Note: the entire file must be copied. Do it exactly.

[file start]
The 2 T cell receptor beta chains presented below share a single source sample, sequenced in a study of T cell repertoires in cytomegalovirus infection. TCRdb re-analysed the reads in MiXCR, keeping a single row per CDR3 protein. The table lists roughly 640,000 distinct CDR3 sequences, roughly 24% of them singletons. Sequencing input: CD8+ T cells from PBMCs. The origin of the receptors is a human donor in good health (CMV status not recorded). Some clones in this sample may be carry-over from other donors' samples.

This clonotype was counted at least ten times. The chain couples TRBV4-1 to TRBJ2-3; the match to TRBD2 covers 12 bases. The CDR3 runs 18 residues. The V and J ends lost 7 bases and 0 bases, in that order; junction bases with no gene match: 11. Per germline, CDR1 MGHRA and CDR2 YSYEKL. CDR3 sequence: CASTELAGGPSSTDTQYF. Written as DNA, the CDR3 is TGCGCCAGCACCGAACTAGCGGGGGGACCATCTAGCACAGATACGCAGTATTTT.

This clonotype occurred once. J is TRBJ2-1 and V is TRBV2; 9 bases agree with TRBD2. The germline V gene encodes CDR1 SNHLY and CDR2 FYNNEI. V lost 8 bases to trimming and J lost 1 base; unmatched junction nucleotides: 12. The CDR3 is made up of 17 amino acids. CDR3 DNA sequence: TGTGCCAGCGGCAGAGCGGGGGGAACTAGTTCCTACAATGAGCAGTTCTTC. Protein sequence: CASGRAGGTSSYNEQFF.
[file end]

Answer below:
The 2 T cell receptor beta chains presented below share a single source sample, sequenced in a study of T cell repertoires in cytomegalovirus infection. TCRdb re-analysed the reads in MiXCR, keeping a single row per CDR3 protein. The table lists roughly 640,000 distinct CDR3 sequences, roughly 24% of them singletons. Sequencing input: CD8+ T cells from PBMCs. The origin of the receptors is a human donor in good health (CMV status not recorded). Some clones in this sample may be carry-over from other donors' samples.

This clonotype was counted at least ten times. The chain couples TRBV4-1 to TRBJ2-3; the match to TRBD2 covers 12 bases. The CDR3 runs 18 residues. The V and J ends lost 7 bases and 0 bases, in that order; junction bases with no gene match: 11. Per germline, CDR1 MGHRA and CDR2 YSYEKL. CDR3 sequence: CASTELAGGPSSTDTQYF. Written as DNA, the CDR3 is TGCGCCAGCACCGAACTAGCGGGGGGACCATCTAGCACAGATACGCAGTATTTT.

This clonotype occurred once. J is TRBJ2-1 and V is TRBV2; 9 bases agree with TRBD2. The germline V gene encodes CDR1 SNHLY and CDR2 FYNNEI. V lost 8 bases to trimming and J lost 1 base; unmatched junction nucleotides: 12. The CDR3 is made up of 17 amino acids. CDR3 DNA sequence: TGTGCCAGCGGCAGAGCGGGGGGAACTAGTTCCTACAATGAGCAGTTCTTC. Protein sequence: CASGRAGGTSSYNEQFF.